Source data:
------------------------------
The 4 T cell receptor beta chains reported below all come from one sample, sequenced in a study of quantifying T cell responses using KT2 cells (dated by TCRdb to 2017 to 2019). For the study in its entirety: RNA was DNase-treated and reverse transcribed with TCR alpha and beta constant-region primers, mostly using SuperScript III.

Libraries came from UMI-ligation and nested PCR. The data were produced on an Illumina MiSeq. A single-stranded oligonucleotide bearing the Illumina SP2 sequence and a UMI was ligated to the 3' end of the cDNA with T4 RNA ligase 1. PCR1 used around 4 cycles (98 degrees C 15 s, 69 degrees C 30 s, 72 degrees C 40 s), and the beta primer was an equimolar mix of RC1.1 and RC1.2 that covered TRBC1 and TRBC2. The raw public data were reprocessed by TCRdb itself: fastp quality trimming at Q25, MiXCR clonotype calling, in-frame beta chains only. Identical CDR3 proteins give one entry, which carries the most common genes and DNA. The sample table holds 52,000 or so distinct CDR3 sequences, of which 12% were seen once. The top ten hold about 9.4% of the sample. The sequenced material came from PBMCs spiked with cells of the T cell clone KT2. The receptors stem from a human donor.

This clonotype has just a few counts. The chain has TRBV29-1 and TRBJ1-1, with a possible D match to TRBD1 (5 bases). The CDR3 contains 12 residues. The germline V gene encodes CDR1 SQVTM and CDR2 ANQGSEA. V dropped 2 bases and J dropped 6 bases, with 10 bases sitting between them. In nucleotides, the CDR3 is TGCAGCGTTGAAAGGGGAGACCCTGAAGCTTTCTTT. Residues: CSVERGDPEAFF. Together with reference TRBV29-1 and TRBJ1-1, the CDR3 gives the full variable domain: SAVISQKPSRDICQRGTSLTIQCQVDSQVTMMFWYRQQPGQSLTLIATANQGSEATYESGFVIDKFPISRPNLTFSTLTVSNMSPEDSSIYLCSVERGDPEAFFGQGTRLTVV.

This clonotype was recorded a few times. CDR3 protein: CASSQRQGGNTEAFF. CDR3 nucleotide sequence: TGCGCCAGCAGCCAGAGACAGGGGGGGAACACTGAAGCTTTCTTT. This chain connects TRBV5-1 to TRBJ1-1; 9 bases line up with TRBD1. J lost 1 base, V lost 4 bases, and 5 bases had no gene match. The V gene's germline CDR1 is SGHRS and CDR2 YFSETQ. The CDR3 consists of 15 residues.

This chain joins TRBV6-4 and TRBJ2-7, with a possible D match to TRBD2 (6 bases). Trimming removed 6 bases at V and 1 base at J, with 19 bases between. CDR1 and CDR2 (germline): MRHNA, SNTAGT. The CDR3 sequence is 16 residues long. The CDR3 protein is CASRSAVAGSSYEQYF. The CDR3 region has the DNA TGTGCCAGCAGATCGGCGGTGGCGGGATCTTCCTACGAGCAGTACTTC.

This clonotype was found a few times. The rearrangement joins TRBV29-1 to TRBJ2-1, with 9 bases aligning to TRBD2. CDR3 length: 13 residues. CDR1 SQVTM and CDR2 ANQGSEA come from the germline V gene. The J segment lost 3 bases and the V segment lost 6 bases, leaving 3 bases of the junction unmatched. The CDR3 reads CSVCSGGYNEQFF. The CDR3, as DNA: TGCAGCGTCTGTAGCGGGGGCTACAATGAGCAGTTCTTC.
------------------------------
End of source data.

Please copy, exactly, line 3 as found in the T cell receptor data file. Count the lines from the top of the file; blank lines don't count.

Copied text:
This clonotype has just a few counts. The chain has TRBV29-1 and TRBJ1-1, with a possible D match to TRBD1 (5 bases). The CDR3 contains 12 residues. The germline V gene encodes CDR1 SQVTM and CDR2 ANQGSEA. V dropped 2 bases and J dropped 6 bases, with 10 bases sitting between them. In nucleotides, the CDR3 is TGCAGCGTTGAAAGGGGAGACCCTGAAGCTTTCTTT. Residues: CSVERGDPEAFF. Together with reference TRBV29-1 and TRBJ1-1, the CDR3 gives the full variable domain: SAVISQKPSRDICQRGTSLTIQCQVDSQVTMMFWYRQQPGQSLTLIATANQGSEATYESGFVIDKFPISRPNLTFSTLTVSNMSPEDSSIYLCSVERGDPEAFFGQGTRLTVV.